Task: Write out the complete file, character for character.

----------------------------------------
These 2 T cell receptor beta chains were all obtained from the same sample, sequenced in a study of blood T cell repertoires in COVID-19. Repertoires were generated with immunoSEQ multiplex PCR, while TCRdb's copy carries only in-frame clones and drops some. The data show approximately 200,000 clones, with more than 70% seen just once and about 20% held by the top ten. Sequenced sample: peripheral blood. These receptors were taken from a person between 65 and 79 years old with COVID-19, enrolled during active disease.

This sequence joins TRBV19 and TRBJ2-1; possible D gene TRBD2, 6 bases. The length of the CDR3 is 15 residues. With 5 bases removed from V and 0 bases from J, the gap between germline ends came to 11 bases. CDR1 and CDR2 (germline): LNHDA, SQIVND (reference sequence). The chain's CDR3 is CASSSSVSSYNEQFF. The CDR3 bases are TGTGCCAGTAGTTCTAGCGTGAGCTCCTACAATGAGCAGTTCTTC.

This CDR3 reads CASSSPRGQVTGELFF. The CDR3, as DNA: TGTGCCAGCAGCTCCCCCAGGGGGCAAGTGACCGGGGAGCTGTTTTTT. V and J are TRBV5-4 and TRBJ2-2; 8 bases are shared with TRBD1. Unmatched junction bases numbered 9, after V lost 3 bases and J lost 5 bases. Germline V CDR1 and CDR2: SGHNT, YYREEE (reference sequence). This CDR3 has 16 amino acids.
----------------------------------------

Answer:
These 2 T cell receptor beta chains were all obtained from the same sample, sequenced in a study of blood T cell repertoires in COVID-19. Repertoires were generated with immunoSEQ multiplex PCR, while TCRdb's copy carries only in-frame clones and drops some. The data show approximately 200,000 clones, with more than 70% seen just once and about 20% held by the top ten. Sequenced sample: peripheral blood. These receptors were taken from a person between 65 and 79 years old with COVID-19, enrolled during active disease.

This sequence joins TRBV19 and TRBJ2-1; possible D gene TRBD2, 6 bases. The length of the CDR3 is 15 residues. With 5 bases removed from V and 0 bases from J, the gap between germline ends came to 11 bases. CDR1 and CDR2 (germline): LNHDA, SQIVND (reference sequence). The chain's CDR3 is CASSSSVSSYNEQFF. The CDR3 bases are TGTGCCAGTAGTTCTAGCGTGAGCTCCTACAATGAGCAGTTCTTC.

This CDR3 reads CASSSPRGQVTGELFF. The CDR3, as DNA: TGTGCCAGCAGCTCCCCCAGGGGGCAAGTGACCGGGGAGCTGTTTTTT. V and J are TRBV5-4 and TRBJ2-2; 8 bases are shared with TRBD1. Unmatched junction bases numbered 9, after V lost 3 bases and J lost 5 bases. Germline V CDR1 and CDR2: SGHNT, YYREEE (reference sequence). This CDR3 has 16 amino acids.